Few historians have contributed more to our understanding of the history of women, and women's effect on history, than Alice Kessler-Harris. Author of the classic Out to Work, she is one of the country's leading scholars of gender, the economy, and public policy.
In this volume, Kessler-Harris pierces the skin of arguments and legislation to grasp the preconceptions that have shaped the experience of women: a "gendered imagination" that has defined what men and women alike think of as fair and desirable. In this brilliant account that traces social policy from the New Deal to the 1970s, she shows how a deeply embedded set of beliefs has distorted seemingly neutral social legislation to further limit the freedom and equality of women. Government rules generally sought to protect women from exploitation, even from employment itself; but at the same time, they attached the most important benefits to wage work. To be a real citizen, one must earn--and most policymakers (even female ones) assumed from the beginning that women were not, and should not be breadwinners. Kessler-Harris traces the impact of this gender bias in the New Deal programs of Social Security, unemployment insurance, and fair labor standards, in Federal income tax policy, and the new discussion of women's rights that emerged after World War II. "For generations," she writes, "American women lacked not merely the practice, but frequently the idea of individual economic freedom." Only in the 1960s and '70s did old assumptions begin to break down--yet the process is far from complete.
Even today, with women closer to full economic citizenship than ever before, Kessler-Harris's insights offer a keen new understanding of the issues that dominate the headlines, from the marriage penalty in the tax code to the glass ceiling in corporate America.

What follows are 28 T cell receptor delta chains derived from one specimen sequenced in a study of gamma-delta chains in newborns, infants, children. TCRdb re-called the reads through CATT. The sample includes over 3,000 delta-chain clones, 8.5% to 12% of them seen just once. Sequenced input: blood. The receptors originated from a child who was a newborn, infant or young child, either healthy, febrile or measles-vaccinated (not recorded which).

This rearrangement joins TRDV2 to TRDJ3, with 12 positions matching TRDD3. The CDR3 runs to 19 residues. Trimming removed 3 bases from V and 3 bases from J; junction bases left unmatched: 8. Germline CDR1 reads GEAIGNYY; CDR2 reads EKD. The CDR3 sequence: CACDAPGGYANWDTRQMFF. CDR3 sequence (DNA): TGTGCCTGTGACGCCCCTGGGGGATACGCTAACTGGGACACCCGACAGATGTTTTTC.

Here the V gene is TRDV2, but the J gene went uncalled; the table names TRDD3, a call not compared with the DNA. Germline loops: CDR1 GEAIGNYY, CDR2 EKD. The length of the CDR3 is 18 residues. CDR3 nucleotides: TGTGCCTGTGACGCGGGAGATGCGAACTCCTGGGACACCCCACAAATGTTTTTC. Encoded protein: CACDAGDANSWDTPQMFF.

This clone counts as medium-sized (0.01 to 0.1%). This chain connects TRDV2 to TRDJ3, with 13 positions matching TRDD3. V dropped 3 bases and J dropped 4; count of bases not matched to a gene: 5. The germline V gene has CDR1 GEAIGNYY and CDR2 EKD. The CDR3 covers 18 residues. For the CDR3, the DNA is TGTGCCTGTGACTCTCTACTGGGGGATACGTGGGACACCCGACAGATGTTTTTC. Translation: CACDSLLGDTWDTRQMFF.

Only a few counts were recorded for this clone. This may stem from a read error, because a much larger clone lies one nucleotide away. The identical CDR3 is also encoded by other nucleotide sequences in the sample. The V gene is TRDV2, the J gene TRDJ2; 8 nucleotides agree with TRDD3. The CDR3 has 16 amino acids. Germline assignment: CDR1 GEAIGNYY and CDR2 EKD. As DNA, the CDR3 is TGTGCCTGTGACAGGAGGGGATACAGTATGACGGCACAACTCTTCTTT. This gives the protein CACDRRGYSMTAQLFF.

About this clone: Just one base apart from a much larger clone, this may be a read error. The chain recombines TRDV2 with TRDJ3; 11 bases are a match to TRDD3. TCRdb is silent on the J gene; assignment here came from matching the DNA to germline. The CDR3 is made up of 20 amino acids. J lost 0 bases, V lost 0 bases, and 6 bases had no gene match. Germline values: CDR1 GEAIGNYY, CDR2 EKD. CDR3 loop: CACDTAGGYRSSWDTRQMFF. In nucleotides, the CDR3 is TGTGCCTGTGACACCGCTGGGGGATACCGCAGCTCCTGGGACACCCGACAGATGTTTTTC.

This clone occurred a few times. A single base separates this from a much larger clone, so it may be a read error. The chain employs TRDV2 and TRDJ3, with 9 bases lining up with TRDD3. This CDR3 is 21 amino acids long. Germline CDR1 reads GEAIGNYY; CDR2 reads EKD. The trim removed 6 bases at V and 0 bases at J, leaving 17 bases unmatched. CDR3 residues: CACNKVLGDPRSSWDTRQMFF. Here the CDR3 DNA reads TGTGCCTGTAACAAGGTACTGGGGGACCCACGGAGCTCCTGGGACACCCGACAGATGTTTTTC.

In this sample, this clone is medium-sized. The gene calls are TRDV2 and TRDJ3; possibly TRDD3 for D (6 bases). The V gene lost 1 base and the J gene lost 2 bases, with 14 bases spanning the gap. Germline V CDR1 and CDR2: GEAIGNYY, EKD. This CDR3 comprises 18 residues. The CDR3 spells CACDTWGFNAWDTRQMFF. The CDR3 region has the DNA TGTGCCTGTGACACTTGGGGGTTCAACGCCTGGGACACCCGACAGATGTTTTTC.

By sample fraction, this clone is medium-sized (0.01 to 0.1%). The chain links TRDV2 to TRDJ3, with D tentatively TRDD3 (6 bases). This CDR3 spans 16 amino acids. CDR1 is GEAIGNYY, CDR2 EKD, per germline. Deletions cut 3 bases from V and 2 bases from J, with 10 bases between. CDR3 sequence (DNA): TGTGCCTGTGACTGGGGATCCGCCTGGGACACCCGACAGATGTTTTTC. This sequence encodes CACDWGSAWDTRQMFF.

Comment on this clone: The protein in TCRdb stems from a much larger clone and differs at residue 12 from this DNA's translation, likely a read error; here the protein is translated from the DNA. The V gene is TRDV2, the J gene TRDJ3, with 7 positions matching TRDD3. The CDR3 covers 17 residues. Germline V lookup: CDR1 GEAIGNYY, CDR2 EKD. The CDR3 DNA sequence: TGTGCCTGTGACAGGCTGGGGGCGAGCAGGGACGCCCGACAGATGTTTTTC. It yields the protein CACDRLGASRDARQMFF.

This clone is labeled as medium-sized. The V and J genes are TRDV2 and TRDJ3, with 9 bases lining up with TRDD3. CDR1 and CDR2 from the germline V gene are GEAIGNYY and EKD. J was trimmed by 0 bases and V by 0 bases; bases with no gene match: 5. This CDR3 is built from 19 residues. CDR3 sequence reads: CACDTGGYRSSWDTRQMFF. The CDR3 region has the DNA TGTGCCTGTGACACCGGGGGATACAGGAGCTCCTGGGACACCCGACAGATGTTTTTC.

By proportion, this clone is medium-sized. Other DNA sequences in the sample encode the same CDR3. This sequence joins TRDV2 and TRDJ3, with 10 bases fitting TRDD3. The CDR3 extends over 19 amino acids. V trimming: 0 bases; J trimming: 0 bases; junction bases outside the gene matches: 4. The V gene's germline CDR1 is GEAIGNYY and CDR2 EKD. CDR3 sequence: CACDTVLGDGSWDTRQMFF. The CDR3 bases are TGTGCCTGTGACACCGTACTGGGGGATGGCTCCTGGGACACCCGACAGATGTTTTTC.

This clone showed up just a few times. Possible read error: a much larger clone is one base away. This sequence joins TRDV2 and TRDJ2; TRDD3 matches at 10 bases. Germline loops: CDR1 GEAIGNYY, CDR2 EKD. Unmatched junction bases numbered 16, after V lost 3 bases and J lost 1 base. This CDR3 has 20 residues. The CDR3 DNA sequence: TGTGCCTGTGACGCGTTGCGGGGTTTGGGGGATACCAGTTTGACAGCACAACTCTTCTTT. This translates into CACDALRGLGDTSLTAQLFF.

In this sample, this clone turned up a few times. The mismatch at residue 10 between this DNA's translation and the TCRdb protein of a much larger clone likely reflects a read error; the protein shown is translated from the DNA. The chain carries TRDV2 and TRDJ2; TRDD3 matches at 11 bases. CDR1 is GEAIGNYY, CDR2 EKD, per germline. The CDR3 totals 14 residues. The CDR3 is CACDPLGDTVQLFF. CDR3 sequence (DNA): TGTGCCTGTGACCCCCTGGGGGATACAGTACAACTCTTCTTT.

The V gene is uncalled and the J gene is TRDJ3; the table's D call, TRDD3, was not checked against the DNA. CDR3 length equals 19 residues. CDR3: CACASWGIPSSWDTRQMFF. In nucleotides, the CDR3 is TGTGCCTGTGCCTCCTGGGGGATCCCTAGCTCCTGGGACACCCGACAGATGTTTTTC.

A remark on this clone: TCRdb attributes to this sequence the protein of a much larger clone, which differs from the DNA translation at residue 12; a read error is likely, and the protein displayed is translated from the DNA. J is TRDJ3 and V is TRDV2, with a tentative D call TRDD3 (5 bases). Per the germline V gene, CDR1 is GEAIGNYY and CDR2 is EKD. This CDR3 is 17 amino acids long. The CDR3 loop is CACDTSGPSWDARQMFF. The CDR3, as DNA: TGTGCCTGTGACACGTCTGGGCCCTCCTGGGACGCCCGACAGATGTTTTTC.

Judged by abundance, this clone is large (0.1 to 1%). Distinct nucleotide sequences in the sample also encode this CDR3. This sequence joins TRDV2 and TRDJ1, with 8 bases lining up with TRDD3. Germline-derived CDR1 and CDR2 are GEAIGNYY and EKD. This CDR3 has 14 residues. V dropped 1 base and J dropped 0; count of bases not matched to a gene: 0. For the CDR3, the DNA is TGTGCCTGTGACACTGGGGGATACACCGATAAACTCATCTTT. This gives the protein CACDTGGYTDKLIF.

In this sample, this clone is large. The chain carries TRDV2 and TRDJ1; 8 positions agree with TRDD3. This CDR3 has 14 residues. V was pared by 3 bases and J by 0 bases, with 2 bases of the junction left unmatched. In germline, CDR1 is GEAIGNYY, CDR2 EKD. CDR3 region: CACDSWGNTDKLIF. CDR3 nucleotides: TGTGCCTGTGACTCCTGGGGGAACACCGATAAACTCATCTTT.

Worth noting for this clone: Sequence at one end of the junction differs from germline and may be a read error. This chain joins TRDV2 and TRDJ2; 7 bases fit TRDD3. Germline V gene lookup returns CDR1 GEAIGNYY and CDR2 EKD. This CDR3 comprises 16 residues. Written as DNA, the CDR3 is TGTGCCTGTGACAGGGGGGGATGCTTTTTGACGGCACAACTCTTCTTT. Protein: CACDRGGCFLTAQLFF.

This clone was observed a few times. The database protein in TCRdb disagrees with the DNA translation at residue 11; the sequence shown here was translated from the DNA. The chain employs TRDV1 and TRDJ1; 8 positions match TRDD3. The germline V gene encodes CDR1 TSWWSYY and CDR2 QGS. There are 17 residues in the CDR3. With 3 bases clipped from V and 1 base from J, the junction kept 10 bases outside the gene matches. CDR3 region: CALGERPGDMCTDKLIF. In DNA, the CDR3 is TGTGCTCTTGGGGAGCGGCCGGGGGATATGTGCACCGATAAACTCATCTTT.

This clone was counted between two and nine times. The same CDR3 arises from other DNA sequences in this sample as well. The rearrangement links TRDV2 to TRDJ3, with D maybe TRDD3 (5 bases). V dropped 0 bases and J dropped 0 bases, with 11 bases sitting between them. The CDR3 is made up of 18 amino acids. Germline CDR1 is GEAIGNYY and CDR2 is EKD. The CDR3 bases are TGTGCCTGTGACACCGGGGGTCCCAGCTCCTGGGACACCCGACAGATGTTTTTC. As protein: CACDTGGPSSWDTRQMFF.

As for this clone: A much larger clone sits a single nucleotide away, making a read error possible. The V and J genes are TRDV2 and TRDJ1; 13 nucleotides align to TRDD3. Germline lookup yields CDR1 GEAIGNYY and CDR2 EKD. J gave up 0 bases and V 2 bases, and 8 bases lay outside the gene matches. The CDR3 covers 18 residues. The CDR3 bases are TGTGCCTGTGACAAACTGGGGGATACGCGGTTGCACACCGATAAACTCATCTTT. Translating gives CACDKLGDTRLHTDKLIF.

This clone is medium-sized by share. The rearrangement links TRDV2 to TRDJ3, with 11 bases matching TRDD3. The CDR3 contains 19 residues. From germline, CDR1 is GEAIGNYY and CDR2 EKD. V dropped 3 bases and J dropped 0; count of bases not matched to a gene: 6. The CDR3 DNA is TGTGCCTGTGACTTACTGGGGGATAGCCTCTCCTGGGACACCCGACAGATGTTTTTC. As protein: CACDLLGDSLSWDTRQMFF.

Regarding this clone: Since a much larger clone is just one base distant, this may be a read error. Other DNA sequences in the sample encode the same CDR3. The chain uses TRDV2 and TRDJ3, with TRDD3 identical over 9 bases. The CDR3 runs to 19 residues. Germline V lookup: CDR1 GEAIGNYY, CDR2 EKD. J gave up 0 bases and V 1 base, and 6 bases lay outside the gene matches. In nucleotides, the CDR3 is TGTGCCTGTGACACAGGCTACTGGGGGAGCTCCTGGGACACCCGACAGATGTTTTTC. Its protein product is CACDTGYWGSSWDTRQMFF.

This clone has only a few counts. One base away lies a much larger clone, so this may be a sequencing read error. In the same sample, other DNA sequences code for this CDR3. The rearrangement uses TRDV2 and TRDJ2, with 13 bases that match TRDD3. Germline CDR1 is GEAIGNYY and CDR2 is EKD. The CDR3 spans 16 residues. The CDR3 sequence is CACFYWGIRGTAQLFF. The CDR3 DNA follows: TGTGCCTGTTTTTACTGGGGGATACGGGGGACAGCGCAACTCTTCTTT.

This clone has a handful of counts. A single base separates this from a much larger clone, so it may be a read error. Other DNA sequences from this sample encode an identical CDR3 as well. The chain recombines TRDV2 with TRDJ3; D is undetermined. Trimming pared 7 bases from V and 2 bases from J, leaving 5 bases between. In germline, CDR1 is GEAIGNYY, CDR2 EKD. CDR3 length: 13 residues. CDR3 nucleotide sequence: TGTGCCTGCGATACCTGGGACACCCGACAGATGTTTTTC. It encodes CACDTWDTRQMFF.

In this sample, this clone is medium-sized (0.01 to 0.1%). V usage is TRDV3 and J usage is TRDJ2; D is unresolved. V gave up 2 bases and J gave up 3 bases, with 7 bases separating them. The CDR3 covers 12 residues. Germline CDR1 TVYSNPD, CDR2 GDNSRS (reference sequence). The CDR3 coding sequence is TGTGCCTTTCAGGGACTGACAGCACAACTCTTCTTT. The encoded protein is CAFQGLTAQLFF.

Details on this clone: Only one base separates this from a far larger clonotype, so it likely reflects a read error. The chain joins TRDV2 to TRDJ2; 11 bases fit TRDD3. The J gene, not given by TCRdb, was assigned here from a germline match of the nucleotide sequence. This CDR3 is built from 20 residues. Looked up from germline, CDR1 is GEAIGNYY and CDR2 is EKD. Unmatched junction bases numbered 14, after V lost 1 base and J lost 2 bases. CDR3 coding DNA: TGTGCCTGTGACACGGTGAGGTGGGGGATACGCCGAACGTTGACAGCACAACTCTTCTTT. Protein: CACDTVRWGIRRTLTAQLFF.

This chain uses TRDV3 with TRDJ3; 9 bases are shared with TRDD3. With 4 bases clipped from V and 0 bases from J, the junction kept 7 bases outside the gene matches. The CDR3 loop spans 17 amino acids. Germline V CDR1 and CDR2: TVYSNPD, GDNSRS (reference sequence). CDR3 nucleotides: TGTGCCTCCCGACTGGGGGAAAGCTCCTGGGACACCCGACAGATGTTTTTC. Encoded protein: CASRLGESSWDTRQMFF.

A leading scholar on women's history and public policy, Kessler-Harris expands the work she began in her previous book, Out to Work: The History of Wage-Earning Women in the United States, to examine not just women's employment history, but also the forces that have shaped economic policy for the past 100 years. In the introduction, she says, "For generations, American women lacked not merely the practice but frequently the idea of individual economic freedom." For anyone even remotely familiar with employment trends, this doesn't seem like a revelatory comment, but Kessler-Harris proceeds to make it one. By looking at crucial pieces of legislation and important court cases, she reveals the subtle shifts in language that marked progress for women and changed the work landscape. She points out that some employment areas, like Social Security legislation and tax laws, proved to be particularly resistant to equality for women, and changed very slowly over decades. Others, like the corporate glass ceiling, have yet to budge in some industries. Although focused on the larger issues of gender and economic policy, the book is also a refreshingly compact and useful primer on 50 years of employment legislation, detailing the crucial arguments and heated congressional debates that brought both men and women from the depths of the depression to the brink of equal economic citizenship. Historical perspective is especially important in later chapters, as she describes the effects of legislation that gave many middle-class women economic freedom, but had unforeseen negative consequences for poor women and women of color. But Kessler-Harris's cautious optimism about our shared economic future is hard toresist. (Oct.) Copyright 2001 Cahners Business Information.